Mayor Jeff Porter discusses his enthusiasm for returning to the mayor’s seat in Homestead.

Mayor Jeff Porter discusses his enthusiasm for returning to the mayor’s seat in Homestead.  

Former Homestead Mayor Jeff Porter filed paperwork on June 4 to run for a fourth term as mayor.

Porter, 59, ran for Florida Commissioner of Agriculture and Consumer Services, a cabinet-level office but was defeated in the primary.

A state law known as the “resign-to-run” rule required him to leave office effective January 9, 2019. Vice Mayor Stephen Shelley became Homestead’s interim mayor at that time.

“There are projects I’d like to see finished,” said Porter by phone. “The major issue now is the Cybrary that needs funding and other downtown projects. Losner Park is another big issue that’s just starting. I’d like to see something done with the old City Hall site.”

Asked to speculate on other candidates for the two year mayoral term, Porter demurred. “It’s early and people pick up packets all the time (for office) and don’t go through with it,” he said.

Current Council seats up for election in 2019 are those currently held by Councilmembers Roth, Fairclough and Burgess. Councilmember Jon Burgess is prevented by term limits from running again for that seat.

Mayor Shelley must decide to return to a final two years of his Council term or to run for his own term as mayor, requiring an election for the underlying Council seat.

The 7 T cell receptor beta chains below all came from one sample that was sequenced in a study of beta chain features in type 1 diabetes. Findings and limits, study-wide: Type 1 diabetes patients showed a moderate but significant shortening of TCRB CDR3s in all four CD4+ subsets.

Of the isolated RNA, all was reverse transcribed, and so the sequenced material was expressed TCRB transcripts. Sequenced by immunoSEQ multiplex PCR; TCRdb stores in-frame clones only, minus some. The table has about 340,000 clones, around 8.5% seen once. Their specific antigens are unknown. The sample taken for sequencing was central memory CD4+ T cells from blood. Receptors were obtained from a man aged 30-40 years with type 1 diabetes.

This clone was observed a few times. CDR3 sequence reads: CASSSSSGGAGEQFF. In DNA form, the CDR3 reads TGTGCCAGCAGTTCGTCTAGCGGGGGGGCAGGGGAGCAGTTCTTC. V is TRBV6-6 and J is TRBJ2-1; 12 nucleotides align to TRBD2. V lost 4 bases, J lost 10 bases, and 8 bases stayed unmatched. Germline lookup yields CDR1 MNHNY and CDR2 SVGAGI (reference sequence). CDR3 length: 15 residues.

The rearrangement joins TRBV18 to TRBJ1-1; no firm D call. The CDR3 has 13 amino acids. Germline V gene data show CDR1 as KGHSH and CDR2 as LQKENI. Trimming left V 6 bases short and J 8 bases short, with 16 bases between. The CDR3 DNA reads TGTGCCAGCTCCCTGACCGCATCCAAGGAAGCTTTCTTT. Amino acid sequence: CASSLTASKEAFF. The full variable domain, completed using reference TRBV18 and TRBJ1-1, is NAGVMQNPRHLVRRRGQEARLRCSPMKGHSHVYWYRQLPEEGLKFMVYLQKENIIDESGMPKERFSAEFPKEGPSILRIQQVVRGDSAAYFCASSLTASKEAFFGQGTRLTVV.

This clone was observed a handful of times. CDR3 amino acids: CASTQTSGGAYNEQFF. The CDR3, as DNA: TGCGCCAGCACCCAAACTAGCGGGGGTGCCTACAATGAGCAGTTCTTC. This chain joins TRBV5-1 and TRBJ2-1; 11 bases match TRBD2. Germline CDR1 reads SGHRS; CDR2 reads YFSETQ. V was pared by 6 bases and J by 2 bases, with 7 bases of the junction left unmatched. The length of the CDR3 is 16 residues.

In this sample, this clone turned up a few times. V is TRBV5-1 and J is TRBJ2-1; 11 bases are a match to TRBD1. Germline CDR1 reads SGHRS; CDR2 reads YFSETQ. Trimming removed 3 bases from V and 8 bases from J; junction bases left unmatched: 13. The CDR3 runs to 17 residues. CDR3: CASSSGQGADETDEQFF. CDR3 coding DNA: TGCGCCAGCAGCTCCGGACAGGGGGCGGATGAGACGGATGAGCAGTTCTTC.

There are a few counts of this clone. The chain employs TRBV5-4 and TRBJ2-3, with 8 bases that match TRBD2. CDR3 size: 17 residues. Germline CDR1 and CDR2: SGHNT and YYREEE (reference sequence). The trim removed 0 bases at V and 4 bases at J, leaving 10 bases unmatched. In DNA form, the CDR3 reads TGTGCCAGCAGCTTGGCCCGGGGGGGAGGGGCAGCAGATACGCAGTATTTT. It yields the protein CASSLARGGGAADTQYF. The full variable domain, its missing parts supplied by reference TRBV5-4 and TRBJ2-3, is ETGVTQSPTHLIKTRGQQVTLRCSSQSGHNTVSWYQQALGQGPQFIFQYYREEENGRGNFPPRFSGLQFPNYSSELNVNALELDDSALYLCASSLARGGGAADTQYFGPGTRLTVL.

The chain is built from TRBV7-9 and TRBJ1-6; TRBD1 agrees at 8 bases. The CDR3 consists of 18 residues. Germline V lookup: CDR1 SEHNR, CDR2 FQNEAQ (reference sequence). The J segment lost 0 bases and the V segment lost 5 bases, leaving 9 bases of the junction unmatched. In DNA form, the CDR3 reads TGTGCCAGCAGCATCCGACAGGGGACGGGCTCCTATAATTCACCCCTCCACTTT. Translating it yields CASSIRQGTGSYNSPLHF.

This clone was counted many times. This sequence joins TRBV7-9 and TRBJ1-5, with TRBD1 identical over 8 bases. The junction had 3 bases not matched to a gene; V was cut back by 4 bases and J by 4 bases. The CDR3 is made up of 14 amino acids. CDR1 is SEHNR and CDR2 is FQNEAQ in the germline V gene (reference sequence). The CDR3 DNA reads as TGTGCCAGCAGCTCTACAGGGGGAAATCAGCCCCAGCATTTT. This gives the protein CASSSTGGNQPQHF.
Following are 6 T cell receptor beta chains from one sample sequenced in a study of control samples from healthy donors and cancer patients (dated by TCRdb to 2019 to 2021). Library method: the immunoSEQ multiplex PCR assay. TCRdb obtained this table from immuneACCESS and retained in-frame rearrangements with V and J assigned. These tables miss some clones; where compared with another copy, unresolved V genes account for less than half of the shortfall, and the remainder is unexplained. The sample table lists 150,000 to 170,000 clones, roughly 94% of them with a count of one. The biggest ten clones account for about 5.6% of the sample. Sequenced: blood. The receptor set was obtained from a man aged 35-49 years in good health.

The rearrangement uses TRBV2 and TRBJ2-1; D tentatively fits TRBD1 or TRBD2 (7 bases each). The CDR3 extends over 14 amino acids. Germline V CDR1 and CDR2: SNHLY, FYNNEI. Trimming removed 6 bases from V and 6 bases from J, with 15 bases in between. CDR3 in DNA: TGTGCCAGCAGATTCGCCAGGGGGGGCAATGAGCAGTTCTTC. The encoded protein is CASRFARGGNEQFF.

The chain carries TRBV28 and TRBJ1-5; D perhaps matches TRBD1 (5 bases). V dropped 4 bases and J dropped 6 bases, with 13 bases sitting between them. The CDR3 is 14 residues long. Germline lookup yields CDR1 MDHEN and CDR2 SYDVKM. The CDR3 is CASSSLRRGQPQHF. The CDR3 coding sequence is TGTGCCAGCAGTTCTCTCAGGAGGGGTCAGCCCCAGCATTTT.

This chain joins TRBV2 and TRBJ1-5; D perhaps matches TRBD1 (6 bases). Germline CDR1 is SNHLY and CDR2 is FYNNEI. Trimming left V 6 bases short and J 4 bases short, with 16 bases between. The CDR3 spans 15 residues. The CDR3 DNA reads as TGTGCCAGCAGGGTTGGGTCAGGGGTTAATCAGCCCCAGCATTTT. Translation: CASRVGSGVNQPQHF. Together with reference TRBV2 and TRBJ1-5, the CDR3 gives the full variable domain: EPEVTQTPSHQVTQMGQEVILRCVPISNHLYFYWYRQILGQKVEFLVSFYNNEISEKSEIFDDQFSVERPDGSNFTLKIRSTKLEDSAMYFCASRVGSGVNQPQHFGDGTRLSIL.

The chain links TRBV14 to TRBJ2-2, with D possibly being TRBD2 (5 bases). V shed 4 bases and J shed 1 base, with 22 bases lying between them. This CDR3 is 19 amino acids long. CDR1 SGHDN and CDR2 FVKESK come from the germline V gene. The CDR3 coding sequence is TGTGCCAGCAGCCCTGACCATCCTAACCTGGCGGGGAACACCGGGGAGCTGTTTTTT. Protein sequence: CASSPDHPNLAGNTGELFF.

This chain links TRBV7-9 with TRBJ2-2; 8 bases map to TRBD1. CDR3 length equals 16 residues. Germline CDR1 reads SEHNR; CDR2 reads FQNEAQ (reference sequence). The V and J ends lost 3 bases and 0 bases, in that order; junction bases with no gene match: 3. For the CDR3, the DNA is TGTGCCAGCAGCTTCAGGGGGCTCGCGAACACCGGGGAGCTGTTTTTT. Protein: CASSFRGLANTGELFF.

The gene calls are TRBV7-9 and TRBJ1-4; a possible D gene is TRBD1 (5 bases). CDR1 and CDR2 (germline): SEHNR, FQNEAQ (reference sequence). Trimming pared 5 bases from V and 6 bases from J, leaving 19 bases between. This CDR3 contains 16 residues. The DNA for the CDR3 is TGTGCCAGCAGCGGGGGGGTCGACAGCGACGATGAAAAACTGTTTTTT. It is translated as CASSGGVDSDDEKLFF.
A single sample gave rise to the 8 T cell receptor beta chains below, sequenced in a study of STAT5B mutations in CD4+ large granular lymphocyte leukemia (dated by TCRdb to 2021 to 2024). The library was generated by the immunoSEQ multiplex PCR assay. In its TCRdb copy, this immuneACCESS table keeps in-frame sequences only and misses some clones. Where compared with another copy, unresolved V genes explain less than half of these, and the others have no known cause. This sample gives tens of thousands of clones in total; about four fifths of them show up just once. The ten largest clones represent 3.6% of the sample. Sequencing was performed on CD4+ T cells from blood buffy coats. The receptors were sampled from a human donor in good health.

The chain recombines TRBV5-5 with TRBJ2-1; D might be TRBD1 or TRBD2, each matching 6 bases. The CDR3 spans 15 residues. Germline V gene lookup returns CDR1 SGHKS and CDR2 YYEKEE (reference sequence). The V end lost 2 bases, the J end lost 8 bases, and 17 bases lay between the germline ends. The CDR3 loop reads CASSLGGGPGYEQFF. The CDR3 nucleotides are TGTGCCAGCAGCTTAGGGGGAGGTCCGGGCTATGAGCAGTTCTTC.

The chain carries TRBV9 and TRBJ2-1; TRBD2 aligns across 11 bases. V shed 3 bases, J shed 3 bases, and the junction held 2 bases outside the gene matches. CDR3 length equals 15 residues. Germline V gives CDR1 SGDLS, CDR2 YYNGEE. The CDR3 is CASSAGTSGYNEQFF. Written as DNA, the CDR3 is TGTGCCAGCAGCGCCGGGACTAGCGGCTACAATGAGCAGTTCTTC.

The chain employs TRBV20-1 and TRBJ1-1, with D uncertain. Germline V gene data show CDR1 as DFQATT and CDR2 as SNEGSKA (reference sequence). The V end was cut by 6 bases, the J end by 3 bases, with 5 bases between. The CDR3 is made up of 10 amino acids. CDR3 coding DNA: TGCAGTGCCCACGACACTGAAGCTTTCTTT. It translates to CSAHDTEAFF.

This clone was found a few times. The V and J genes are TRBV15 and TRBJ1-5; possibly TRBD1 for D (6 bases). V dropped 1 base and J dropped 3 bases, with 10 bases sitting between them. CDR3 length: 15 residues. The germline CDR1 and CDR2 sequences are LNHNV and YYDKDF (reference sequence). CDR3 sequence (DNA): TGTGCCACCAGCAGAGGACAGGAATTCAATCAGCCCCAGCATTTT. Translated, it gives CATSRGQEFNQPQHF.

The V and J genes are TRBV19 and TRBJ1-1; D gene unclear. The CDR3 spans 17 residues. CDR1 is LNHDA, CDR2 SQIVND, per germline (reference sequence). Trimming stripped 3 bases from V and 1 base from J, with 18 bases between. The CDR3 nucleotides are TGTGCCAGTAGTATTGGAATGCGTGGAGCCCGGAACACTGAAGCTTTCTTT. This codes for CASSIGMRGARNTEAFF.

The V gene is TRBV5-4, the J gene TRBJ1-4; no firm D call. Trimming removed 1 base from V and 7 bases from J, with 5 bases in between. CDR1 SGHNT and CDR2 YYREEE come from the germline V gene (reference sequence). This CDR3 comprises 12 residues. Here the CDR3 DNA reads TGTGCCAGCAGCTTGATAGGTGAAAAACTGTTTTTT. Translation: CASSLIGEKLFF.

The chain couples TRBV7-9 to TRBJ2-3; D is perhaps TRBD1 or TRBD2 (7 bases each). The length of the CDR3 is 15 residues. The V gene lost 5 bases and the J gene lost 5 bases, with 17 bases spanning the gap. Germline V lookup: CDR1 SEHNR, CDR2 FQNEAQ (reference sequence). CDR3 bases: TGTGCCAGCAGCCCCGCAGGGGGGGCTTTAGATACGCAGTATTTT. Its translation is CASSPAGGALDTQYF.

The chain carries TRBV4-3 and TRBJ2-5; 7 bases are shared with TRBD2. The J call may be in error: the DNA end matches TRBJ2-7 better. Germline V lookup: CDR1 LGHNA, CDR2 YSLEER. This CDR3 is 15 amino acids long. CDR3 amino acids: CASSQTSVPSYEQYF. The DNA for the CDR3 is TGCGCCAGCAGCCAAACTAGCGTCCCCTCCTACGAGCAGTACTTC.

“The election would then be four Council seats plus the mayor’s office,” said Porter, “but that’s all speculative.”

The deadline to qualify as a candidate is August 26; the primary election is October 1, 2109.

Instructions on how to run for office are on the City’s website under the Chief Clerk’s office listed as Election Information.

Porter was asked about issues raised by Council candidates. “City infrastructure is so broad and has too much that’s out of our control. Like Homestead’s snarling traffic concerns, we have little input.”

“The focus has to be step by step,” Porter said. “The upgrade to the sewage system is an example. The contractor finalizing the project is in violation of the time line of the contract and it’s time for us to pursue that.”

“The free trade zone in eastern Homestead could have been huge but hasn’t been productive,” he said. “We had an agreement between the County and the Air Force for general aviation to come through the base but that’s stuck at the Pentagon. We’ll have to rely on goods being driven here and not flown in.”

Asked about the ULTRA festival at the Speedway, Porter was thoughtful. “The City did what was needed to help the racetrack seal that deal. It could be a big event for Homestead. People tell me it’s a respectful crowd and not like other troubled events. Its traffic problems were caused by limited ways in and out. It’s not clear what the caliber of the race event in March will be. Ultra could give us that major event for South Florida.” 

“I have the track record to help the City and there’s a lot of good left to do,” added Porter. “The team on City Council is pulling together. I decided to fill that center seat to keep things moving in the right direction.”

Editors note:

We will continue to report on all candidates as they officially announce their runs for local races representing the citizens of South Dade. Next week we will look at open races at the local, county and state levels.

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